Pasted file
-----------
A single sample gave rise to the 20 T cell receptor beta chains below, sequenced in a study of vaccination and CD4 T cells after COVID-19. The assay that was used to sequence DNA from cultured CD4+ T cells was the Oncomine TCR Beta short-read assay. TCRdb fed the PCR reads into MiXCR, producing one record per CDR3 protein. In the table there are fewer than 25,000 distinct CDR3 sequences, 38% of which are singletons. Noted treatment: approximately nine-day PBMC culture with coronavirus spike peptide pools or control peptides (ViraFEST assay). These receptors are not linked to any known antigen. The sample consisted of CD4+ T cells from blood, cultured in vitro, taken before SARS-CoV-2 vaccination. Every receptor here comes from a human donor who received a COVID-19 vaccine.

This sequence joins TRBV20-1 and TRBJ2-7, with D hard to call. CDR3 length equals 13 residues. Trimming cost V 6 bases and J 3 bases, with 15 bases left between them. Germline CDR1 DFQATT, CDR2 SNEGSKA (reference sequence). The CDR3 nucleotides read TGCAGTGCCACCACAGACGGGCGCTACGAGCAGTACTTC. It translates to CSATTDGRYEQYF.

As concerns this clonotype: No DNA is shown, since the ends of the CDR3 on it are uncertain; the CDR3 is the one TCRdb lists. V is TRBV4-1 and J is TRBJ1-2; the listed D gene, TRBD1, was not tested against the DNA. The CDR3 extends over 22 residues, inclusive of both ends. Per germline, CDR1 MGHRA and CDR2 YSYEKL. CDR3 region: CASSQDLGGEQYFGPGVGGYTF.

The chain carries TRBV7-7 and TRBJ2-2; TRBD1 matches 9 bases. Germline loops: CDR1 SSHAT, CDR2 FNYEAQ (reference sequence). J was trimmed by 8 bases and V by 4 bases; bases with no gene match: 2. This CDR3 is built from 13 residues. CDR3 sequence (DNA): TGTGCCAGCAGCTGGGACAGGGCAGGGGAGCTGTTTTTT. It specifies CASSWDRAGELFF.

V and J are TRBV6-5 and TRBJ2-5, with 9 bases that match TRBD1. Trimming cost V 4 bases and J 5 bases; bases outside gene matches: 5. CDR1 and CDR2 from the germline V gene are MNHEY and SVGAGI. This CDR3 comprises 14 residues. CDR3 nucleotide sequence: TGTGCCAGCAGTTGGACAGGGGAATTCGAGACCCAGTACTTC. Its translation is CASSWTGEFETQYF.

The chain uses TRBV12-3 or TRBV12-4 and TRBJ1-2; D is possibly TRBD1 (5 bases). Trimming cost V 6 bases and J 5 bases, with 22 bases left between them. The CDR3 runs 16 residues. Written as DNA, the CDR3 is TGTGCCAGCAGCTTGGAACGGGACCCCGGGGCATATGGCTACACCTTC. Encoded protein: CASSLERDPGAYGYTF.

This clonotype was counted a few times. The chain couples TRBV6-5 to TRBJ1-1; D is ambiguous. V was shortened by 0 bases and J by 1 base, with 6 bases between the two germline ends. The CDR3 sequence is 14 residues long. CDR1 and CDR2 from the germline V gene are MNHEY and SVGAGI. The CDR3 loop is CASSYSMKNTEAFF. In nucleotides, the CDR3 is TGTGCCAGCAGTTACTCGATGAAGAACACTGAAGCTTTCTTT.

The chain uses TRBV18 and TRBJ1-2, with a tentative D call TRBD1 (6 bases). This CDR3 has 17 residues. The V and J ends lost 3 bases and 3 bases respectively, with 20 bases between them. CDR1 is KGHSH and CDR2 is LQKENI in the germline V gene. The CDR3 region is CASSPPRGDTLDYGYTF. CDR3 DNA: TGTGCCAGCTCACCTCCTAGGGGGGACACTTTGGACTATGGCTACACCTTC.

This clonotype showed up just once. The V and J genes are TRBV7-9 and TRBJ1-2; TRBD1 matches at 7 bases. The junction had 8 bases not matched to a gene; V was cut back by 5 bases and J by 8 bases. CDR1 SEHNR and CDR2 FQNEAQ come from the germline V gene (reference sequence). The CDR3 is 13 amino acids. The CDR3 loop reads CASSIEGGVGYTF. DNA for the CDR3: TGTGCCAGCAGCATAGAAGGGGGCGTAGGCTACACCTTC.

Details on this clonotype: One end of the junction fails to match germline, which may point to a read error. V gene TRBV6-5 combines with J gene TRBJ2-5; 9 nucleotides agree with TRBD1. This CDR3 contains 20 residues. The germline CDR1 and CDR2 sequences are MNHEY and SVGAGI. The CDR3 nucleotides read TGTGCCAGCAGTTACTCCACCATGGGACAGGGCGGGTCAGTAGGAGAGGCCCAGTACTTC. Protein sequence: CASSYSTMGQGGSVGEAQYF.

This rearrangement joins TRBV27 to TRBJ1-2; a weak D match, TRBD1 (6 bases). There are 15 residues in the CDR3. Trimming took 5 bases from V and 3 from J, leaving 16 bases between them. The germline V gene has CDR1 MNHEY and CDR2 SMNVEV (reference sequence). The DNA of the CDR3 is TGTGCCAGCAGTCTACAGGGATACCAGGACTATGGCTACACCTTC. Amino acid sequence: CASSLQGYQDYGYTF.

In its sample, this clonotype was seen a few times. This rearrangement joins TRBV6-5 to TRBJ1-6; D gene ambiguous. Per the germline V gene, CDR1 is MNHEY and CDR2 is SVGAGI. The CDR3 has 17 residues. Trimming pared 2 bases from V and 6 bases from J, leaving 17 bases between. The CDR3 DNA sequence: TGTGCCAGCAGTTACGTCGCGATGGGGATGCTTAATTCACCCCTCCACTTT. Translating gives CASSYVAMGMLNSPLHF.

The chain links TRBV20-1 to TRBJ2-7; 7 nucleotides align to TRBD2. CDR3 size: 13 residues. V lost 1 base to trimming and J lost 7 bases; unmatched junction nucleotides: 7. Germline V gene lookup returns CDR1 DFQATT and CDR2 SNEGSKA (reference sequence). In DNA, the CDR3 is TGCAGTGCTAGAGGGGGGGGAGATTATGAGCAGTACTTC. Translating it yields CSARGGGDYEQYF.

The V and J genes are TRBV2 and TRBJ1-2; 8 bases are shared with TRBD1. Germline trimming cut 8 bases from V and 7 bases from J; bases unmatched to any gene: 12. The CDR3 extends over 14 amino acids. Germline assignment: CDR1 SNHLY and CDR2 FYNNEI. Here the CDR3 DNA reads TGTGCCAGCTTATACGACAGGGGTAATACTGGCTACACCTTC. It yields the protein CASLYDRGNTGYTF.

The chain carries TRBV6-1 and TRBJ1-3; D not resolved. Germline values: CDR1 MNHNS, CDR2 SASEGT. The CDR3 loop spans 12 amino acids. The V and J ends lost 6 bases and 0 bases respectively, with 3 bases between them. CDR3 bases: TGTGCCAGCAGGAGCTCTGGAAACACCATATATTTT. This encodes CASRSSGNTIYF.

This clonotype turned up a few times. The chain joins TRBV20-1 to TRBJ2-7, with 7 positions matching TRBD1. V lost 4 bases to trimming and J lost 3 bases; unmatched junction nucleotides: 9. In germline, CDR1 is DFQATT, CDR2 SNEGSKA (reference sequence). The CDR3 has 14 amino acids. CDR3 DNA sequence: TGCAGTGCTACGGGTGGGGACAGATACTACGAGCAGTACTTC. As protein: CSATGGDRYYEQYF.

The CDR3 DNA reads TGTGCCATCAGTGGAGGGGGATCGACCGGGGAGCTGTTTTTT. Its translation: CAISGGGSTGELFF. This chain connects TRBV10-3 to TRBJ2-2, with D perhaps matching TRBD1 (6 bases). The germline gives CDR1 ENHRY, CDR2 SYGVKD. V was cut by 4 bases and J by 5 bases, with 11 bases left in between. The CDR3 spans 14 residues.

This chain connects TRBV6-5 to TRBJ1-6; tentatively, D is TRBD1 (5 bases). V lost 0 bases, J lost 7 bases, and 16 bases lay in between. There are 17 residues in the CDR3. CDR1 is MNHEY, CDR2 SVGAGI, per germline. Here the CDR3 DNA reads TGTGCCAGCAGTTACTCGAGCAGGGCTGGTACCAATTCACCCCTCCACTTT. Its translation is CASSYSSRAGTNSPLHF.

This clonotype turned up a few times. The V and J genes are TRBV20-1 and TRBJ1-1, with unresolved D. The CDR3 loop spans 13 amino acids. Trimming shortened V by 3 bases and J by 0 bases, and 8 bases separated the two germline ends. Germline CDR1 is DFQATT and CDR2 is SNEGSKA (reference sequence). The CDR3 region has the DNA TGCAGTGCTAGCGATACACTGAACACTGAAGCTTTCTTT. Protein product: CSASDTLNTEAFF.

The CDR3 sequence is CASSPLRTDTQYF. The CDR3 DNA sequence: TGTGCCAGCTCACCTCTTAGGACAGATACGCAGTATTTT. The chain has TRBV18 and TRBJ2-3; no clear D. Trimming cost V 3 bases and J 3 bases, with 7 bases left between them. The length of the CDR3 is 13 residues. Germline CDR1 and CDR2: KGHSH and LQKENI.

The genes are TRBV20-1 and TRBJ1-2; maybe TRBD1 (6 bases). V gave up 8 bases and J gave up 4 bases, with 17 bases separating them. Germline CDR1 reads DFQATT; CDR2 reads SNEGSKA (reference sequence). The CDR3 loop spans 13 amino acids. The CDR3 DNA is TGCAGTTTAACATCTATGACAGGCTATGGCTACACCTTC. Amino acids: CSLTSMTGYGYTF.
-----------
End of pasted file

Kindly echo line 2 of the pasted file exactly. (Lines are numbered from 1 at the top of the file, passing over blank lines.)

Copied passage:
This sequence joins TRBV20-1 and TRBJ2-7, with D hard to call. CDR3 length equals 13 residues. Trimming cost V 6 bases and J 3 bases, with 15 bases left between them. Germline CDR1 DFQATT, CDR2 SNEGSKA (reference sequence). The CDR3 nucleotides read TGCAGTGCCACCACAGACGGGCGCTACGAGCAGTACTTC. It translates to CSATTDGRYEQYF.